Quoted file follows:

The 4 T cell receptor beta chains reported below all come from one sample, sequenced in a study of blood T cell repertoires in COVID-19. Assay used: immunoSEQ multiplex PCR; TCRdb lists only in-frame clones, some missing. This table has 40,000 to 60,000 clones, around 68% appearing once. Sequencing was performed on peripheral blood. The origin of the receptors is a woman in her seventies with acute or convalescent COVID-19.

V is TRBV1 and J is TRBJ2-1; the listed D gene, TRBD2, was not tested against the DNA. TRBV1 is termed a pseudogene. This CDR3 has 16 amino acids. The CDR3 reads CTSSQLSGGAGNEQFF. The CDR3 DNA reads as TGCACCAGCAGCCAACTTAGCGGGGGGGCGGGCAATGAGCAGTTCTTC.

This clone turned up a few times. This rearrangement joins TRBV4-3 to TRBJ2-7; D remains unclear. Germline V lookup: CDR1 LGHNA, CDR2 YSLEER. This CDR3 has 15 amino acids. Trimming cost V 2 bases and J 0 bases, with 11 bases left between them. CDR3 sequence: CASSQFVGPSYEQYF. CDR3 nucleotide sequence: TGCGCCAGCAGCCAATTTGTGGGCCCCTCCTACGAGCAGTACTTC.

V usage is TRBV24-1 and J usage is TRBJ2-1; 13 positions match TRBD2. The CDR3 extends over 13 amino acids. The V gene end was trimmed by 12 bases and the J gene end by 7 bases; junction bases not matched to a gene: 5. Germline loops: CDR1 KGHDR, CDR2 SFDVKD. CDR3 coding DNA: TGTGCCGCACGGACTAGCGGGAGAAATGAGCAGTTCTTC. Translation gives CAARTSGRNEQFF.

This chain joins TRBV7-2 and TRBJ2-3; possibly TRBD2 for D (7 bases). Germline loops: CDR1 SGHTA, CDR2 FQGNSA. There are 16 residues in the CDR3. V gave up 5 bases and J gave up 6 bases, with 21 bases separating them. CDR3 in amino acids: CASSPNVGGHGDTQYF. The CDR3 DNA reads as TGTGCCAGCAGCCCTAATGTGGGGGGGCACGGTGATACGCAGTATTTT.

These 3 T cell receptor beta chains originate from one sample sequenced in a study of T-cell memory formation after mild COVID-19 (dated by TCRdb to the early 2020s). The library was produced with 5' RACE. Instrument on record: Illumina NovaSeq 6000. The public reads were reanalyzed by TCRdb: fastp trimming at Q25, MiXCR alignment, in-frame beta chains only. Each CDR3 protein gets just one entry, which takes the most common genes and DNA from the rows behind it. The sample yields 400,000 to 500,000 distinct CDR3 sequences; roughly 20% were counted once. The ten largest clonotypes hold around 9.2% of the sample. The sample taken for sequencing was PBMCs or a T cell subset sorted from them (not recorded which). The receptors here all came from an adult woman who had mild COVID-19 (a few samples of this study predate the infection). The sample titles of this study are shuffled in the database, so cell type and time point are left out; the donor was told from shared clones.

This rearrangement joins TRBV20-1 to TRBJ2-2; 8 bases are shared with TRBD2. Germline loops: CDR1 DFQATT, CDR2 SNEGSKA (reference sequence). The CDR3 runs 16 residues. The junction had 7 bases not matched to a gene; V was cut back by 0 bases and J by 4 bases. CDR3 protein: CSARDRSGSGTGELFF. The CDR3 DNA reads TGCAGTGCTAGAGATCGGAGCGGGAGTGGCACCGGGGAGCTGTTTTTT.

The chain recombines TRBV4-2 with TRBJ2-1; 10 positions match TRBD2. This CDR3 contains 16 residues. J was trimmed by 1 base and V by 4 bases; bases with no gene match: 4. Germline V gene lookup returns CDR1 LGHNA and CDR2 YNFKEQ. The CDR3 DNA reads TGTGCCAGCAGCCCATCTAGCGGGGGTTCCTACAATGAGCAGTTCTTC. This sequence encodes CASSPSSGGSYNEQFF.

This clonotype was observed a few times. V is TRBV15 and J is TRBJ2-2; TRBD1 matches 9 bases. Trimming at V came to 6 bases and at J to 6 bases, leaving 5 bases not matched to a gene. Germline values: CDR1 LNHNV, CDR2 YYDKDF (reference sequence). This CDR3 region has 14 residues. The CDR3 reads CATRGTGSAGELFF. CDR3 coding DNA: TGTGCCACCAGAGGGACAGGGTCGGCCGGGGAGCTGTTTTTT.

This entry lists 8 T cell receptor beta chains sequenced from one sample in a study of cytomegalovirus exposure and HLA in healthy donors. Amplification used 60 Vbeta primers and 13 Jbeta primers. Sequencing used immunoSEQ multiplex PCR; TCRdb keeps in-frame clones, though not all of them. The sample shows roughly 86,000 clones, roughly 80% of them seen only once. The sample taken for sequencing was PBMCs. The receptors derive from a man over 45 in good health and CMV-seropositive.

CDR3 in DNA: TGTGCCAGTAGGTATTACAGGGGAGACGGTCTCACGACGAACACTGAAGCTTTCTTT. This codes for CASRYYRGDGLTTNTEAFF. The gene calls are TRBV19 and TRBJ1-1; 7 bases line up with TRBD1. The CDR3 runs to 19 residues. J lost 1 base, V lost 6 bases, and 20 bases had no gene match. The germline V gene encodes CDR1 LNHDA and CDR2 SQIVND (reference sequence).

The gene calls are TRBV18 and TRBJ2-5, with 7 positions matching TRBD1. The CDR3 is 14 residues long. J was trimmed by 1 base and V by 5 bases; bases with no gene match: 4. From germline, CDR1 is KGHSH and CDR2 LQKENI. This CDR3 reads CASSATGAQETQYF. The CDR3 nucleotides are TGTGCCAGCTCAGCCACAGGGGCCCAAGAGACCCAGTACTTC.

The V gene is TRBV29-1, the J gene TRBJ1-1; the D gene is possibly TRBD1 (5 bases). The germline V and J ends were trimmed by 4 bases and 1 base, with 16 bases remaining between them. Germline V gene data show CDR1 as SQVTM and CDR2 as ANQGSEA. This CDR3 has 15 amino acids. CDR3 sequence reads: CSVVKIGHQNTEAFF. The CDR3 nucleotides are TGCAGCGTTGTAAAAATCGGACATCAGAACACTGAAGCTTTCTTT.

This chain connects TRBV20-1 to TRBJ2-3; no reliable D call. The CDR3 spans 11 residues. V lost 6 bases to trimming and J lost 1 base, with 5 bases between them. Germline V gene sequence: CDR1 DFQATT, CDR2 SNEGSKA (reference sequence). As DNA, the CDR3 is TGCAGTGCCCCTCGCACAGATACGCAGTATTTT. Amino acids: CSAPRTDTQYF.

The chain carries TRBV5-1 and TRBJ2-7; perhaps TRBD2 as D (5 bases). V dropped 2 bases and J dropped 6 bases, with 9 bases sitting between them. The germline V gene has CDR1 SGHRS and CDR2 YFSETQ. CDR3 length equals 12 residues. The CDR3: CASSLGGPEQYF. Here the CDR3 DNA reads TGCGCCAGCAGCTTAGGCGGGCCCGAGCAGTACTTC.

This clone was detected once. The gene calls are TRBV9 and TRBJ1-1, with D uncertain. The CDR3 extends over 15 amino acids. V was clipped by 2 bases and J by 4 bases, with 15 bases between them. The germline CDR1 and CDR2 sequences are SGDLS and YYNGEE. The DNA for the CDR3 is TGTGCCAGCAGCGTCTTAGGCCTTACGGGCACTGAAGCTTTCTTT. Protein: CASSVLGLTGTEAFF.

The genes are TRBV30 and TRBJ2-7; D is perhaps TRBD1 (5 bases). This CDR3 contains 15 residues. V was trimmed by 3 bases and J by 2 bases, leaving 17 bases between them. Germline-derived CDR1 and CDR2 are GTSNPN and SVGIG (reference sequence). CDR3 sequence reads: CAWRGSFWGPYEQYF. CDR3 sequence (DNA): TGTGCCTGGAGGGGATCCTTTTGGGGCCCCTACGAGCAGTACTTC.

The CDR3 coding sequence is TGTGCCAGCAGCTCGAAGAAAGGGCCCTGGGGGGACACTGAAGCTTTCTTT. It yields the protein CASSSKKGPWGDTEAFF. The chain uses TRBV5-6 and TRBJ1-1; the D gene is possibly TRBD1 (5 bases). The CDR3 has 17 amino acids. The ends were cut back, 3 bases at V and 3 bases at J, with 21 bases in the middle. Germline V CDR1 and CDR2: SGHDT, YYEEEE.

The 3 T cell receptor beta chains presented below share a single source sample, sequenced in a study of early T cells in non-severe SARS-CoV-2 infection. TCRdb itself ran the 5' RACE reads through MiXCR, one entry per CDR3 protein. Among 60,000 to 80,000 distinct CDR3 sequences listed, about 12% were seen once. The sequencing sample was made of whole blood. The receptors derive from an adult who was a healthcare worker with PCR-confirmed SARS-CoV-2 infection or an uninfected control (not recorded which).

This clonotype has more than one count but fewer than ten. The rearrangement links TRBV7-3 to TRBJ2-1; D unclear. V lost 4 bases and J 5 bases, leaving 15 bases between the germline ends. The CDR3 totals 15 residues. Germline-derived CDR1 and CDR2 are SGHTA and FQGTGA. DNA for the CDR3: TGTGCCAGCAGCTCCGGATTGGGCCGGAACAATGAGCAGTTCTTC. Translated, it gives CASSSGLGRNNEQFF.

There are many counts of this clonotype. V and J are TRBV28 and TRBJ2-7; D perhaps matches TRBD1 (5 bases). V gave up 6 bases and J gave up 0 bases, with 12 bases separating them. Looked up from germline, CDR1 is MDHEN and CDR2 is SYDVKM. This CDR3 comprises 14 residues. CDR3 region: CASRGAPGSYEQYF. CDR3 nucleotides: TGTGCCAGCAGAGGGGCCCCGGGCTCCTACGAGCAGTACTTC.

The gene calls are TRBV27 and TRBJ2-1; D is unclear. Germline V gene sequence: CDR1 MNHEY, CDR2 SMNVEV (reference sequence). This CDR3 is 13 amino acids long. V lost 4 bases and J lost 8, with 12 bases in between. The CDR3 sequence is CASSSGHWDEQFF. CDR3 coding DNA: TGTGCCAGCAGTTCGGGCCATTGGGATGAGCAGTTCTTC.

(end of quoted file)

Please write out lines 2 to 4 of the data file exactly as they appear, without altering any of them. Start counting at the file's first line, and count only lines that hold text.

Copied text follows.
V is TRBV1 and J is TRBJ2-1; the listed D gene, TRBD2, was not tested against the DNA. TRBV1 is termed a pseudogene. This CDR3 has 16 amino acids. The CDR3 reads CTSSQLSGGAGNEQFF. The CDR3 DNA reads as TGCACCAGCAGCCAACTTAGCGGGGGGGCGGGCAATGAGCAGTTCTTC.

This clone turned up a few times. This rearrangement joins TRBV4-3 to TRBJ2-7; D remains unclear. Germline V lookup: CDR1 LGHNA, CDR2 YSLEER. This CDR3 has 15 amino acids. Trimming cost V 2 bases and J 0 bases, with 11 bases left between them. CDR3 sequence: CASSQFVGPSYEQYF. CDR3 nucleotide sequence: TGCGCCAGCAGCCAATTTGTGGGCCCCTCCTACGAGCAGTACTTC.

V usage is TRBV24-1 and J usage is TRBJ2-1; 13 positions match TRBD2. The CDR3 extends over 13 amino acids. The V gene end was trimmed by 12 bases and the J gene end by 7 bases; junction bases not matched to a gene: 5. Germline loops: CDR1 KGHDR, CDR2 SFDVKD. CDR3 coding DNA: TGTGCCGCACGGACTAGCGGGAGAAATGAGCAGTTCTTC. Translation gives CAARTSGRNEQFF.